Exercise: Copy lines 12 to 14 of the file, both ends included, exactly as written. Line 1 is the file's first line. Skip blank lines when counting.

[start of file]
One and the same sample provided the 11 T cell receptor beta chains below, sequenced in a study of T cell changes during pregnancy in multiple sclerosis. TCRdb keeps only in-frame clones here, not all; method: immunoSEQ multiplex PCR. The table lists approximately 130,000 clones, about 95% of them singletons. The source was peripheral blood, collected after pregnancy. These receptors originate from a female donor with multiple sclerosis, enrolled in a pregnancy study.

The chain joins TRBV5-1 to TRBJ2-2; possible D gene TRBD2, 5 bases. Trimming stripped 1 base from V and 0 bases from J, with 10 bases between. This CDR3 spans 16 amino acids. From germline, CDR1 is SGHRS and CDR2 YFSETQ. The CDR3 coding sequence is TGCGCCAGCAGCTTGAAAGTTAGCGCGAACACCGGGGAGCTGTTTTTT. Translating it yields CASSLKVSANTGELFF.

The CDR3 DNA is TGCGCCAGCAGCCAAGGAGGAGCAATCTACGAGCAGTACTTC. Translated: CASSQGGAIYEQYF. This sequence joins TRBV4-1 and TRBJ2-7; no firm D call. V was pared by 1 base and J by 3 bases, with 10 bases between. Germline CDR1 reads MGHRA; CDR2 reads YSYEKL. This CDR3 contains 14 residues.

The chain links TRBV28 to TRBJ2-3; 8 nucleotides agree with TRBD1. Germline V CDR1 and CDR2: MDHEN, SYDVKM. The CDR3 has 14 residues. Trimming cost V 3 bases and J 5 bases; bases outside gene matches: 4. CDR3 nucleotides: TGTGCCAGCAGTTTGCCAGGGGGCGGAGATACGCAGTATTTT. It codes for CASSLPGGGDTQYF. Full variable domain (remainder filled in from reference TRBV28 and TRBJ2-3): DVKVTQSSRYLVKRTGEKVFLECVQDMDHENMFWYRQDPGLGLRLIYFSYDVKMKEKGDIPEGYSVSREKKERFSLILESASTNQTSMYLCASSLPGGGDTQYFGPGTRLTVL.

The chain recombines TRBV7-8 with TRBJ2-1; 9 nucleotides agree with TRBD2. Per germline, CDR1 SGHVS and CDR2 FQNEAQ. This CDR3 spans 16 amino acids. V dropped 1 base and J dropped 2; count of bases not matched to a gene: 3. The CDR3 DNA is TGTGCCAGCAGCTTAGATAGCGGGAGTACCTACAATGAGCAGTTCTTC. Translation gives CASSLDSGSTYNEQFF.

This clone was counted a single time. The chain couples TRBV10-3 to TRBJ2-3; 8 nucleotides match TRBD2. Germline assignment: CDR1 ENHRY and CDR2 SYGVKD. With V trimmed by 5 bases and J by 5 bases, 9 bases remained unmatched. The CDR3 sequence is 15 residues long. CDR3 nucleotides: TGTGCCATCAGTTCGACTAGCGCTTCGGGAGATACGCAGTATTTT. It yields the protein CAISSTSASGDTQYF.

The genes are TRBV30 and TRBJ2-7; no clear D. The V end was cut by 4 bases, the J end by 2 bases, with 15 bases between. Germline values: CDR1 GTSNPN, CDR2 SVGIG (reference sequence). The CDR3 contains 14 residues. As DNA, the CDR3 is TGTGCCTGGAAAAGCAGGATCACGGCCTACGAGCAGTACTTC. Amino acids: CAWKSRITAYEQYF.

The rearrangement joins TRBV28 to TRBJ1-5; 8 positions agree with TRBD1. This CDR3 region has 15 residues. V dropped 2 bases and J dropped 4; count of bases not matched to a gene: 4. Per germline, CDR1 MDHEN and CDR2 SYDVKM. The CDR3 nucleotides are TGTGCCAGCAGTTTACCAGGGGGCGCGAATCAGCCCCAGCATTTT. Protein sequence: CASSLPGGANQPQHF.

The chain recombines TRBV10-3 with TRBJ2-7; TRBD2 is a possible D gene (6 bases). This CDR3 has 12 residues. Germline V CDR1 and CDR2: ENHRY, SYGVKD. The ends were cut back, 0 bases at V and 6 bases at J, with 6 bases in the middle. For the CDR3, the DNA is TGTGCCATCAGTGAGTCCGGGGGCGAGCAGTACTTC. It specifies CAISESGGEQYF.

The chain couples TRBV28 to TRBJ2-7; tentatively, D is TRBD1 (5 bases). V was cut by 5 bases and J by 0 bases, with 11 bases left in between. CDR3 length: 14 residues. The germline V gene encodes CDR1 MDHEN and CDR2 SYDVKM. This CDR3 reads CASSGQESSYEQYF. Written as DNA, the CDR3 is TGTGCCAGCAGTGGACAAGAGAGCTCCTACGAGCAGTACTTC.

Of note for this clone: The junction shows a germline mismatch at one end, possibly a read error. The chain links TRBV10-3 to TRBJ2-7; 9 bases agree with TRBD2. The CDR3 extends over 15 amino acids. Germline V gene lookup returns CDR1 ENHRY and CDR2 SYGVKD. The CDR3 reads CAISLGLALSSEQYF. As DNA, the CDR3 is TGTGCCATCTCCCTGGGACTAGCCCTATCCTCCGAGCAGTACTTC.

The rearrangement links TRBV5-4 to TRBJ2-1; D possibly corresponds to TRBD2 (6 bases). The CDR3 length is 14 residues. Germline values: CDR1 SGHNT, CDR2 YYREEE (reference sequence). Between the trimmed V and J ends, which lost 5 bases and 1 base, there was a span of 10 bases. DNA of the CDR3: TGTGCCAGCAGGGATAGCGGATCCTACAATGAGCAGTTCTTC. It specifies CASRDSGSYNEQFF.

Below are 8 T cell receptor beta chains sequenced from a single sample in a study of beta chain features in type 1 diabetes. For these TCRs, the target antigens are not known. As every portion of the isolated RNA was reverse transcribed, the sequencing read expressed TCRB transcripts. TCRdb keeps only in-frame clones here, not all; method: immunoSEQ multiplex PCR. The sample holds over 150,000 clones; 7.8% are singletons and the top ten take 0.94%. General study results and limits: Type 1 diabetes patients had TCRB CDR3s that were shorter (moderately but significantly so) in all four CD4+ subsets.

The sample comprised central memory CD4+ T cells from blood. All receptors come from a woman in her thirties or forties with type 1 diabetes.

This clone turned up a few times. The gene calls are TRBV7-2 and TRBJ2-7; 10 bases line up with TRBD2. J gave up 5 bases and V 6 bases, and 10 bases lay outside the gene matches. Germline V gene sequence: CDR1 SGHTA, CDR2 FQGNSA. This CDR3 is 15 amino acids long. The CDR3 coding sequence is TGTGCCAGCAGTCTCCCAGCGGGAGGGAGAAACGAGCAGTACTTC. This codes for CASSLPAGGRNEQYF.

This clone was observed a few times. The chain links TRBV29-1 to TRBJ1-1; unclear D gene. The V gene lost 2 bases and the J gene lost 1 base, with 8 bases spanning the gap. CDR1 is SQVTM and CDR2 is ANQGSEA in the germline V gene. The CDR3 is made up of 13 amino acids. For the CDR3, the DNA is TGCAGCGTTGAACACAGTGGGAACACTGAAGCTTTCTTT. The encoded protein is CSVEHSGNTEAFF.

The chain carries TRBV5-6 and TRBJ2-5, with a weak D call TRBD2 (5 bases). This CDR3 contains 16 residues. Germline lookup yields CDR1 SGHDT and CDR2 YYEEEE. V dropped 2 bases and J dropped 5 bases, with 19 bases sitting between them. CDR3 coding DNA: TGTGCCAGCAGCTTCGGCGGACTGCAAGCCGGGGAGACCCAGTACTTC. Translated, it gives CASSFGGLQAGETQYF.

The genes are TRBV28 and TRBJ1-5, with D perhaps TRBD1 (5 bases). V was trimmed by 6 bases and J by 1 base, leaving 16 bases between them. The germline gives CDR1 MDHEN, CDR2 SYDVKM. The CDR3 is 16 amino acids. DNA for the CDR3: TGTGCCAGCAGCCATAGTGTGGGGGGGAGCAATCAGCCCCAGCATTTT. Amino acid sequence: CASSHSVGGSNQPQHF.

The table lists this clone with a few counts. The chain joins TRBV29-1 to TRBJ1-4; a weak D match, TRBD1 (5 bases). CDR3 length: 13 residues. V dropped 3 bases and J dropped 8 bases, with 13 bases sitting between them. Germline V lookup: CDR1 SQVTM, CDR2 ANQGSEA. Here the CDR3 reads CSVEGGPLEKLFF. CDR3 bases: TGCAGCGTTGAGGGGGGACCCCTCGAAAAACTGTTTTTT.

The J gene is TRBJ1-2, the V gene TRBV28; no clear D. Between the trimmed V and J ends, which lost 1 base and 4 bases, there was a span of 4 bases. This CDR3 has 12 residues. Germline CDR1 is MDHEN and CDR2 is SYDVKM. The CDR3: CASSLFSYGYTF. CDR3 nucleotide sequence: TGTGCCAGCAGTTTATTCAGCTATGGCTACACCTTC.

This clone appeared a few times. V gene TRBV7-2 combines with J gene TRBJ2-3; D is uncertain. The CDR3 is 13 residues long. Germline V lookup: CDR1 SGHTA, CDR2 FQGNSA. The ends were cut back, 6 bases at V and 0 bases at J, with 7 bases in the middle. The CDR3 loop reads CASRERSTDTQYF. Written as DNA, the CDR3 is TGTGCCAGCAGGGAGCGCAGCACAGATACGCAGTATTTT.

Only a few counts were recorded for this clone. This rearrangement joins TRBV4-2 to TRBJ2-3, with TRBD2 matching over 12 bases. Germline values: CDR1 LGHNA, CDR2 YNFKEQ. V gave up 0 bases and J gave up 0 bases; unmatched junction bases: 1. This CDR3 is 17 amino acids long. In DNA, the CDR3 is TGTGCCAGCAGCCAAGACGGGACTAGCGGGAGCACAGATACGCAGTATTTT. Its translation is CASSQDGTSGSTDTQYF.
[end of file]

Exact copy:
The rearrangement links TRBV5-4 to TRBJ2-1; D possibly corresponds to TRBD2 (6 bases). The CDR3 length is 14 residues. Germline values: CDR1 SGHNT, CDR2 YYREEE (reference sequence). Between the trimmed V and J ends, which lost 5 bases and 1 base, there was a span of 10 bases. DNA of the CDR3: TGTGCCAGCAGGGATAGCGGATCCTACAATGAGCAGTTCTTC. It specifies CASRDSGSYNEQFF.

Below are 8 T cell receptor beta chains sequenced from a single sample in a study of beta chain features in type 1 diabetes. For these TCRs, the target antigens are not known. As every portion of the isolated RNA was reverse transcribed, the sequencing read expressed TCRB transcripts. TCRdb keeps only in-frame clones here, not all; method: immunoSEQ multiplex PCR. The sample holds over 150,000 clones; 7.8% are singletons and the top ten take 0.94%. General study results and limits: Type 1 diabetes patients had TCRB CDR3s that were shorter (moderately but significantly so) in all four CD4+ subsets.

The sample comprised central memory CD4+ T cells from blood. All receptors come from a woman in her thirties or forties with type 1 diabetes.